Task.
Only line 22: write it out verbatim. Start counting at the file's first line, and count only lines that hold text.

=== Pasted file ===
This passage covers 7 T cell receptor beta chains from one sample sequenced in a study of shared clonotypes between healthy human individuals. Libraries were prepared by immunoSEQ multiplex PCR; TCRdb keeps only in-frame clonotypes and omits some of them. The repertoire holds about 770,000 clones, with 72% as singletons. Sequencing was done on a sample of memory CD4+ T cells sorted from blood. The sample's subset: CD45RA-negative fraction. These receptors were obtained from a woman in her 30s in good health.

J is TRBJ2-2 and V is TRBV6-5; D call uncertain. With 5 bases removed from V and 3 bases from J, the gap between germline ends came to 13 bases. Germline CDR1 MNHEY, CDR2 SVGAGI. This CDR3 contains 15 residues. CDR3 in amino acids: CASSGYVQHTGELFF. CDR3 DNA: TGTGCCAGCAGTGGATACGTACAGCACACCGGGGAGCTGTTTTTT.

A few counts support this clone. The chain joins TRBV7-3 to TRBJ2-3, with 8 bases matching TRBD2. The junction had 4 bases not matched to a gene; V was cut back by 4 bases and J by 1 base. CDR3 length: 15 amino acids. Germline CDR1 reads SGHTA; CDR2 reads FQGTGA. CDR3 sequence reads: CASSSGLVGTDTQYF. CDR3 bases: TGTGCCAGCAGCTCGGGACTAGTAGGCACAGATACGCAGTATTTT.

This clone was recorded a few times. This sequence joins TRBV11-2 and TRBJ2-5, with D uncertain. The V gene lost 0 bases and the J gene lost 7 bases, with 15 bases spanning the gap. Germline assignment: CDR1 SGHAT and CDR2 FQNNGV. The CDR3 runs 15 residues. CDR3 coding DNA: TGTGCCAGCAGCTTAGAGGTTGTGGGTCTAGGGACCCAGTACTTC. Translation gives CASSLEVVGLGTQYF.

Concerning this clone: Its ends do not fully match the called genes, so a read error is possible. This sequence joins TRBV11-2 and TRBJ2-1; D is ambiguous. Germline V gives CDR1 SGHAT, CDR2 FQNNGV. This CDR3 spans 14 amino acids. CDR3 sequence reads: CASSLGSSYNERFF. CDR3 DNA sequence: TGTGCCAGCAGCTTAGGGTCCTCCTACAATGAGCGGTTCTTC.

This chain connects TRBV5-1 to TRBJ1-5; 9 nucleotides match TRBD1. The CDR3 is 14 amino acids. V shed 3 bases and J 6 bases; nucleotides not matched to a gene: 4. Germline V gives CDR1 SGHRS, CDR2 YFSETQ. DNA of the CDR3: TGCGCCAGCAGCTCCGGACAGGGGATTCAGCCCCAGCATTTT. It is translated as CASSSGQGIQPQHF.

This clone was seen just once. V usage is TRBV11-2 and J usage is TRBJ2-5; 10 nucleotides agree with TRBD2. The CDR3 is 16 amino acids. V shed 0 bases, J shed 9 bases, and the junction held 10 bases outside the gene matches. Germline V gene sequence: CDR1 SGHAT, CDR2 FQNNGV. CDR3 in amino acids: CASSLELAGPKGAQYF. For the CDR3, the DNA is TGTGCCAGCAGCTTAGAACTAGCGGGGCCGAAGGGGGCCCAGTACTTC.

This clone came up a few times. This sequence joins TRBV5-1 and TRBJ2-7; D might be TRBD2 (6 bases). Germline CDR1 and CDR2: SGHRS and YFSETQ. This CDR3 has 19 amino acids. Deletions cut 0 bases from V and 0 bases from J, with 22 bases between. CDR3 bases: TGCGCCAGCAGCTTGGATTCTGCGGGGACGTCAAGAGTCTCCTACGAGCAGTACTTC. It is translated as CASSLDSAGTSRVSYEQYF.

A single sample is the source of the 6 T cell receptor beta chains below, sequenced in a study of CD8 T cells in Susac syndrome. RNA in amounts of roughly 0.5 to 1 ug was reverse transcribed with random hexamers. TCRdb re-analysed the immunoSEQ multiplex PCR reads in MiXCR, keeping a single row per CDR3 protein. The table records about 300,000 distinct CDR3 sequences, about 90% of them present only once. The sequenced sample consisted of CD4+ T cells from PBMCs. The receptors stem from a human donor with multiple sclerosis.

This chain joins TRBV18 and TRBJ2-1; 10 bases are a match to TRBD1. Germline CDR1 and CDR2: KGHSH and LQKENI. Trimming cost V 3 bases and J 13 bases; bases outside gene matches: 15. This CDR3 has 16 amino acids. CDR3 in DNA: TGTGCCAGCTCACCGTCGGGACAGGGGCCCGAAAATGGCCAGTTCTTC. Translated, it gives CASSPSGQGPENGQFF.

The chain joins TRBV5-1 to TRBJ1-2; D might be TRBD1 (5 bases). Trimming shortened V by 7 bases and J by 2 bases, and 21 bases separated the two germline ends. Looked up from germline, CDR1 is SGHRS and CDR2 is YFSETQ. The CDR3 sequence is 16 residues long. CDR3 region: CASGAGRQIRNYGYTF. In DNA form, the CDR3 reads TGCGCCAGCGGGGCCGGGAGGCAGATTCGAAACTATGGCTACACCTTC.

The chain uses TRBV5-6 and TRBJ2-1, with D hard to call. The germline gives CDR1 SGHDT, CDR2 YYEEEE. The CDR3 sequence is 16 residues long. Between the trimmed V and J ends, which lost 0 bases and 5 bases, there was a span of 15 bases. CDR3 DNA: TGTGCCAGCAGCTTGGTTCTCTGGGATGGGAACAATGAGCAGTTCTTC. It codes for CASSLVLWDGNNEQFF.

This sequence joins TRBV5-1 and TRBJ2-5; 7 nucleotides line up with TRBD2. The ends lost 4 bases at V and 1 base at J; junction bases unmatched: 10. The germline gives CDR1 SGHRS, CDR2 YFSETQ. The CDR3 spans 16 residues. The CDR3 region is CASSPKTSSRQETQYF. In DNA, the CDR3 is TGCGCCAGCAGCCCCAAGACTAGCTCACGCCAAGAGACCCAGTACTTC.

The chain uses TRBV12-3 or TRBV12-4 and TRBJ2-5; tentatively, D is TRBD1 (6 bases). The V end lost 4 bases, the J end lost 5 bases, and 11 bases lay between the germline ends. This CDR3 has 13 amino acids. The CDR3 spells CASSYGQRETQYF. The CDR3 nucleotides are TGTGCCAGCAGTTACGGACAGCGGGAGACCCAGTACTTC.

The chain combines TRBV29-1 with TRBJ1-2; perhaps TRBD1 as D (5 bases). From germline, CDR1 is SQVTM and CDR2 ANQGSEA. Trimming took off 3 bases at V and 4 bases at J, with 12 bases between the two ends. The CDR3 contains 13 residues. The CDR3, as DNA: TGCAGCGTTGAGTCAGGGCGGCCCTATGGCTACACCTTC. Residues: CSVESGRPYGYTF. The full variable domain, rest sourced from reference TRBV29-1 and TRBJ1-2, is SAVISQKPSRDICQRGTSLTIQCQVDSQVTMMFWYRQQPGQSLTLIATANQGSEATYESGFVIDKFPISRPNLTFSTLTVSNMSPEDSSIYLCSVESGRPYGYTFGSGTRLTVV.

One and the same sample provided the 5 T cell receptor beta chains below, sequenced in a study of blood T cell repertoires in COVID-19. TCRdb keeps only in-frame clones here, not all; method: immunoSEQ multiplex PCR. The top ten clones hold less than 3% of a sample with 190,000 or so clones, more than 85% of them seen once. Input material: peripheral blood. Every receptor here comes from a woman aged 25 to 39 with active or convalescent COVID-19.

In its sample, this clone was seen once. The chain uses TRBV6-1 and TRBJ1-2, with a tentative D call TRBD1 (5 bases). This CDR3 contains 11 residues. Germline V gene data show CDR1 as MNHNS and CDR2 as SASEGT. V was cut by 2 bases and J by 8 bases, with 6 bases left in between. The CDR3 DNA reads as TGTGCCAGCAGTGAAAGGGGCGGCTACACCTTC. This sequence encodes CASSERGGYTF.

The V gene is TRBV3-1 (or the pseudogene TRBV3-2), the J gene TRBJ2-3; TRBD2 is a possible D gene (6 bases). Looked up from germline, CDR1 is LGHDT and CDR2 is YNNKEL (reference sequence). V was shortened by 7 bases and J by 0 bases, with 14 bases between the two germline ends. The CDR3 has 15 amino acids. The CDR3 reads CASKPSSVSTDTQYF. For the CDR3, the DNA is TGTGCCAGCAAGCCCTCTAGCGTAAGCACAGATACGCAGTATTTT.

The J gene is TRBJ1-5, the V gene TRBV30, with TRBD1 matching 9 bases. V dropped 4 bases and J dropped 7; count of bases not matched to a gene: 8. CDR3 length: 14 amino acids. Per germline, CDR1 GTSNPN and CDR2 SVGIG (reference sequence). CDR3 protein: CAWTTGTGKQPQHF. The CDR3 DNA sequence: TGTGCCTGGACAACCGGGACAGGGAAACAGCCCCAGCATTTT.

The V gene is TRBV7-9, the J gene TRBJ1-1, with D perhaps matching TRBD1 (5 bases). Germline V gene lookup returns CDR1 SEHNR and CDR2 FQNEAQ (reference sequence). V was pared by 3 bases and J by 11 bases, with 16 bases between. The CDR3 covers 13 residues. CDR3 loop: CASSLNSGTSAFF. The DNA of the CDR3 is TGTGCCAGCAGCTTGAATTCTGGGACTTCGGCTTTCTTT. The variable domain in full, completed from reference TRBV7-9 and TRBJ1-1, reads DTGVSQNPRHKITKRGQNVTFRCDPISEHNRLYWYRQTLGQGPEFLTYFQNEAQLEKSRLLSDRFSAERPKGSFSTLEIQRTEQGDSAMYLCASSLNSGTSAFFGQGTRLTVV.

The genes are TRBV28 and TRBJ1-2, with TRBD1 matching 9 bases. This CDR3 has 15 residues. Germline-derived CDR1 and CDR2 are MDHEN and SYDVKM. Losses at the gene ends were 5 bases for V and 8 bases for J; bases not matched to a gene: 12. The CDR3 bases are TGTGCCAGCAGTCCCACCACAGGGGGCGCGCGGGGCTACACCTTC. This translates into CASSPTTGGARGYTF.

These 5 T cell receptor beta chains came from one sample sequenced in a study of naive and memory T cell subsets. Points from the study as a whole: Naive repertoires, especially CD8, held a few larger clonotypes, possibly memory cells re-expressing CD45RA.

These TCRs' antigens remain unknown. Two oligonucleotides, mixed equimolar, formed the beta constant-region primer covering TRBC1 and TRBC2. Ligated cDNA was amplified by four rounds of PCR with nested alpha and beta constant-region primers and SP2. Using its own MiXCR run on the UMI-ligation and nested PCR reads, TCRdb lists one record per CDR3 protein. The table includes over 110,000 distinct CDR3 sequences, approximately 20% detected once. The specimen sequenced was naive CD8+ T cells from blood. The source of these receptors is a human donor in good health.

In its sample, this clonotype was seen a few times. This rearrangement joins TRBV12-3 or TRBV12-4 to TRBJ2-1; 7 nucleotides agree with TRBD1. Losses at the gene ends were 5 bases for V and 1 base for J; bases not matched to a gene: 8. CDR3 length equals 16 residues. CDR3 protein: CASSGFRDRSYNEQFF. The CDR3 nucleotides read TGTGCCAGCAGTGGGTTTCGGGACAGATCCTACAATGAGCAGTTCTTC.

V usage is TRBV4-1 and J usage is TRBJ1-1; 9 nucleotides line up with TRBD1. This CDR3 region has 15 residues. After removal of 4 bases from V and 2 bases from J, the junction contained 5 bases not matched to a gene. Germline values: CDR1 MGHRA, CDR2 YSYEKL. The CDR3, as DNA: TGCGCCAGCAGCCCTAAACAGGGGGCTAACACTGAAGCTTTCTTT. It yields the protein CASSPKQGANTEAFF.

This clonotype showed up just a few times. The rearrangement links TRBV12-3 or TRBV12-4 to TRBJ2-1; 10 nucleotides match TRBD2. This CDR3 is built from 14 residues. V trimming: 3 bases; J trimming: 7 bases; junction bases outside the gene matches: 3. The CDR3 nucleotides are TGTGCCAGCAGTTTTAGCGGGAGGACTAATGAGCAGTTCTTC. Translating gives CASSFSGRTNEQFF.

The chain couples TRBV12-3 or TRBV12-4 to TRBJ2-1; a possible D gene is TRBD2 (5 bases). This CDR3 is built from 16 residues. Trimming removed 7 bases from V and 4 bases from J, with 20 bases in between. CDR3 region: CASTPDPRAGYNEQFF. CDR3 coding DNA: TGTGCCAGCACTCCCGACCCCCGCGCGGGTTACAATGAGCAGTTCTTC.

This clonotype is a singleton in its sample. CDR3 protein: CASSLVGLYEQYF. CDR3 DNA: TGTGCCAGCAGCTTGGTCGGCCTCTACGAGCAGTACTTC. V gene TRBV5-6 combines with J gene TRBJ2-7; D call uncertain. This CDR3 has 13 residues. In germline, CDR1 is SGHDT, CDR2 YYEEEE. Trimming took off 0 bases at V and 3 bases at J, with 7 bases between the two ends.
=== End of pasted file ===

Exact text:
These 5 T cell receptor beta chains came from one sample sequenced in a study of naive and memory T cell subsets. Points from the study as a whole: Naive repertoires, especially CD8, held a few larger clonotypes, possibly memory cells re-expressing CD45RA.